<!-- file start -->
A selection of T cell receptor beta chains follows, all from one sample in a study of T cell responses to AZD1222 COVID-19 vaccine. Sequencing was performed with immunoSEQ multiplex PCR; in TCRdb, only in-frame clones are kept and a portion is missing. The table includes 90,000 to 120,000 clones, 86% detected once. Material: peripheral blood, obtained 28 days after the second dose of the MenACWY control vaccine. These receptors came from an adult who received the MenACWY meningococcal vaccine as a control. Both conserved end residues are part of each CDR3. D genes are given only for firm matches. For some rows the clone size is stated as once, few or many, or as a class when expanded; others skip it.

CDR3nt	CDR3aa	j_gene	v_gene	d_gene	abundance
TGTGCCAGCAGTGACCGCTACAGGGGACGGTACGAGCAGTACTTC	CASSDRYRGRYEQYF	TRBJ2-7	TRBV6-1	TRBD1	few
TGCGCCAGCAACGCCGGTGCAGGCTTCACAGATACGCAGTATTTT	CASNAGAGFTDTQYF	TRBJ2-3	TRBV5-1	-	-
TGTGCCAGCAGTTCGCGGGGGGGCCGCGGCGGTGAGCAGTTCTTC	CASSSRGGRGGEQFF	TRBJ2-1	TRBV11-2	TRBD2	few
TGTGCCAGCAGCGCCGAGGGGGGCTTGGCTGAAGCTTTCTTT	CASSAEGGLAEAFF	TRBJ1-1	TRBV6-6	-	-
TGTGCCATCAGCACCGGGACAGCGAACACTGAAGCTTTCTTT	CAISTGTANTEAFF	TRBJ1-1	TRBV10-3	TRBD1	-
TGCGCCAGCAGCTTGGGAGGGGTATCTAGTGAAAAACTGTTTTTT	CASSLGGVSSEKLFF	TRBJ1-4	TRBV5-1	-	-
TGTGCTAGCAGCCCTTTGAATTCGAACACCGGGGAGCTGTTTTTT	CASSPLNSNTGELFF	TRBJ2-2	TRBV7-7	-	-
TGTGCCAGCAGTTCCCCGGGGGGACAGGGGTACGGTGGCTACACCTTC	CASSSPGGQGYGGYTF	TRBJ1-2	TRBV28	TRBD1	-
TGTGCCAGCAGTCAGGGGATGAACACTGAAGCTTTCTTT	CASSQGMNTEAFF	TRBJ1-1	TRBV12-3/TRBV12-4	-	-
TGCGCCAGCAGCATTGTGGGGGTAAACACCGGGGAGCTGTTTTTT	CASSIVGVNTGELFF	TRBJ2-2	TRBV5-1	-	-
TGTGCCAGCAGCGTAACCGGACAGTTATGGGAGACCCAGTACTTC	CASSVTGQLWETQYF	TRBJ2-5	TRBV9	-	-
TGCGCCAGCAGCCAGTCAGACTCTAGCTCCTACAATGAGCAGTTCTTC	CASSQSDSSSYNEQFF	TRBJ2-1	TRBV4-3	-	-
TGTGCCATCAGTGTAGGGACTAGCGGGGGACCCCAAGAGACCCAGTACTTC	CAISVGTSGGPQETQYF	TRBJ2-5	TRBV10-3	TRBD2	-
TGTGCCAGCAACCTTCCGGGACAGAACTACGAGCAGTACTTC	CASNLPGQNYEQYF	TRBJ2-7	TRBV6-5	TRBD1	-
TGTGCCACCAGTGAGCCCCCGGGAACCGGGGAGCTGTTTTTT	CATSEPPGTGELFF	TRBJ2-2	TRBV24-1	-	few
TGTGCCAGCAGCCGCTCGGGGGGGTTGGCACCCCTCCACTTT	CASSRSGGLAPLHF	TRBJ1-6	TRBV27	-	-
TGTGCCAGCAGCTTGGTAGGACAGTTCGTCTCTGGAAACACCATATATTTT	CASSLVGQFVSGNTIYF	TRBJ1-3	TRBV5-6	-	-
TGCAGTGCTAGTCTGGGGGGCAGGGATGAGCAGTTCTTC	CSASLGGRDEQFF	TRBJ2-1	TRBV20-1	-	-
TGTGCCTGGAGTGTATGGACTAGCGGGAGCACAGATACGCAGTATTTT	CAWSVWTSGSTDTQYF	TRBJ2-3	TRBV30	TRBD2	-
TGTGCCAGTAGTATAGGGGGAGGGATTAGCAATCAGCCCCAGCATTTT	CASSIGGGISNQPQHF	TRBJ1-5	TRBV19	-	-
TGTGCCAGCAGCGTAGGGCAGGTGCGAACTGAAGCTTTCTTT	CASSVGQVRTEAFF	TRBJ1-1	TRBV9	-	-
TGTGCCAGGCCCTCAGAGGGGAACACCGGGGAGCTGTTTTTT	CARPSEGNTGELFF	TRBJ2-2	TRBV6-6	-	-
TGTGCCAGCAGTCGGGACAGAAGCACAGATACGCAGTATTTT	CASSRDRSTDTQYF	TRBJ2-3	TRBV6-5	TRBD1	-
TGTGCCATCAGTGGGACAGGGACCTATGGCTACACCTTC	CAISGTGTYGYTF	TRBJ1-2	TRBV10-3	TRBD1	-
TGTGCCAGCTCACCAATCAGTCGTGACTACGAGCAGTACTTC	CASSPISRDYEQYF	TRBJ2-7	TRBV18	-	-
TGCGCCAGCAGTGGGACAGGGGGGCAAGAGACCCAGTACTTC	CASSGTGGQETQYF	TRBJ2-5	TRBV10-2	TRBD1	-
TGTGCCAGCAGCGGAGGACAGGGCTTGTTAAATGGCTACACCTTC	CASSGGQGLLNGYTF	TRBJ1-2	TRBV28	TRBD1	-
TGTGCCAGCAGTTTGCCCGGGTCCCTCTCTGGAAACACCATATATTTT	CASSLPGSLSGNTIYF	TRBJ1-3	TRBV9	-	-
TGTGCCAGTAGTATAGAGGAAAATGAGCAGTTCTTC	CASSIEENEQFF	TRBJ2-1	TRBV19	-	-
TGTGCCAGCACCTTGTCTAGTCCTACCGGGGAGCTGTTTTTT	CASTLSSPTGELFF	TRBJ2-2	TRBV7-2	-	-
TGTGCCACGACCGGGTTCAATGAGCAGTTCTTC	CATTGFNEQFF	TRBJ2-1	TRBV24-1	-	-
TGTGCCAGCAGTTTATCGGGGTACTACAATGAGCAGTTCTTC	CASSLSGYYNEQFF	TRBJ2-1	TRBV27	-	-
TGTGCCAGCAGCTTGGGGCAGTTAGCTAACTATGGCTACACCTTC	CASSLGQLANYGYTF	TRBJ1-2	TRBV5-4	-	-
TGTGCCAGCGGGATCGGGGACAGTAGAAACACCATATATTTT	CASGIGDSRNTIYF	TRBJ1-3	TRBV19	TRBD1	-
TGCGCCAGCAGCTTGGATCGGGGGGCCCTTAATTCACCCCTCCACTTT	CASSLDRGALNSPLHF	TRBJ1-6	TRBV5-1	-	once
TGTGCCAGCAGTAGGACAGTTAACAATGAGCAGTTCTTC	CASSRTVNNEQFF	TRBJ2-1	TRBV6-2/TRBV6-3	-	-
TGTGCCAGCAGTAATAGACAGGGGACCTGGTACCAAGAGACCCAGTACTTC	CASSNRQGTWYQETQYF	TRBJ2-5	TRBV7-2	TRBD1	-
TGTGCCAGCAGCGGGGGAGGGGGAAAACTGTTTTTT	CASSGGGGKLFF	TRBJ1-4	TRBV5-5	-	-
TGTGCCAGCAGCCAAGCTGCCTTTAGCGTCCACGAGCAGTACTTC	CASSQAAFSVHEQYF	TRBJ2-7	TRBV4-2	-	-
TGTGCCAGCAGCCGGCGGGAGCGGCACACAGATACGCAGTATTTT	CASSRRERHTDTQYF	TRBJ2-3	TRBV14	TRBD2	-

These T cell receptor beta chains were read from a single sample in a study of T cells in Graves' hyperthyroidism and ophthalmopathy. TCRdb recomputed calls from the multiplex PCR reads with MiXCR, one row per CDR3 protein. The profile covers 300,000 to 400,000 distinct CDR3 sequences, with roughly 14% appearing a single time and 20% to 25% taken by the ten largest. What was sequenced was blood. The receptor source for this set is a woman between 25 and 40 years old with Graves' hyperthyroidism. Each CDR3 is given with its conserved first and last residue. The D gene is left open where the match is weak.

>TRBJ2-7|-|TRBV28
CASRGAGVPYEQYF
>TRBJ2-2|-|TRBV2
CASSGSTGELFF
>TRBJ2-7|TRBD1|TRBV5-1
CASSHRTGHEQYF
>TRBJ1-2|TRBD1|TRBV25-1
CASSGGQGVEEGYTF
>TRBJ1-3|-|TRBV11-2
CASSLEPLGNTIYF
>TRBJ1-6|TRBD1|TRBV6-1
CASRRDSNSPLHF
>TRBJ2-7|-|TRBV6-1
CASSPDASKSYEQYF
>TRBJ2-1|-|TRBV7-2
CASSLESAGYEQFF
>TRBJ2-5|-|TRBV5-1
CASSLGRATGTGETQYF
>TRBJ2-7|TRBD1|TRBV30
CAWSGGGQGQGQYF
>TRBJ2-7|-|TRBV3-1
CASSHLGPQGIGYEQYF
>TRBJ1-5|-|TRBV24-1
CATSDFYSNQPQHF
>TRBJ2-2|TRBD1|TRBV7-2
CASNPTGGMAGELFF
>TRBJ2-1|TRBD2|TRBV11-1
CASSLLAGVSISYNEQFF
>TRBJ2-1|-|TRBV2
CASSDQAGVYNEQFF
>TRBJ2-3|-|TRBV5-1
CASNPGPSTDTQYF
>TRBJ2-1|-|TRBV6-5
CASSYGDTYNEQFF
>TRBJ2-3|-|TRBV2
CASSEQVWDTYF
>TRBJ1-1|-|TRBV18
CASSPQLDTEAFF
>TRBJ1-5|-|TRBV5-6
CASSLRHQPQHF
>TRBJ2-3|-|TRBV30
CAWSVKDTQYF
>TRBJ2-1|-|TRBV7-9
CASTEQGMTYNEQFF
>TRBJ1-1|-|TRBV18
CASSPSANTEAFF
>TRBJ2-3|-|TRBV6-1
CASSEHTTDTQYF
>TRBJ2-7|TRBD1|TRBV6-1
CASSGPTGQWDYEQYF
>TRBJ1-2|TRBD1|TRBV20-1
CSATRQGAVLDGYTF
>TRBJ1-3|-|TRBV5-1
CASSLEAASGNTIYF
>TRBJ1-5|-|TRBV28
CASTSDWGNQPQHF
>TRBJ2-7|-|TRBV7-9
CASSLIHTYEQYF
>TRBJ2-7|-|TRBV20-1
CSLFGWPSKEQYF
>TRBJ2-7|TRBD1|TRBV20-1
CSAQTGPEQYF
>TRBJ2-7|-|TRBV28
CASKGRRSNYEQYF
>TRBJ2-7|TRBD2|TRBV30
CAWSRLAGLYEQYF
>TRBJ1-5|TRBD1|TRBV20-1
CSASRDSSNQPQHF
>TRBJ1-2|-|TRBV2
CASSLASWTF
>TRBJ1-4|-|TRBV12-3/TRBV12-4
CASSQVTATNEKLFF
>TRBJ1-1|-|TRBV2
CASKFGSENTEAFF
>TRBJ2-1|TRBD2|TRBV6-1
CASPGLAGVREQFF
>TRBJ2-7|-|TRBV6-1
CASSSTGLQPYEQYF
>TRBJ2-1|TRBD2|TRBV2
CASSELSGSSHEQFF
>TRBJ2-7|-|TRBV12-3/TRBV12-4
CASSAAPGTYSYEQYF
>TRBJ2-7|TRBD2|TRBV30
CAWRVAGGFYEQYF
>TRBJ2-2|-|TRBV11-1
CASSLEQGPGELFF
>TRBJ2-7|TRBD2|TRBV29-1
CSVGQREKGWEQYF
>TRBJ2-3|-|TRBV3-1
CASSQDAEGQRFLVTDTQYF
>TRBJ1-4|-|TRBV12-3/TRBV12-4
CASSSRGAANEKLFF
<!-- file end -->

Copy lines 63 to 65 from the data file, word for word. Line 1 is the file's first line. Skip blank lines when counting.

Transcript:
CAWSGGGQGQGQYF
>TRBJ2-7|-|TRBV3-1
CASSHLGPQGIGYEQYF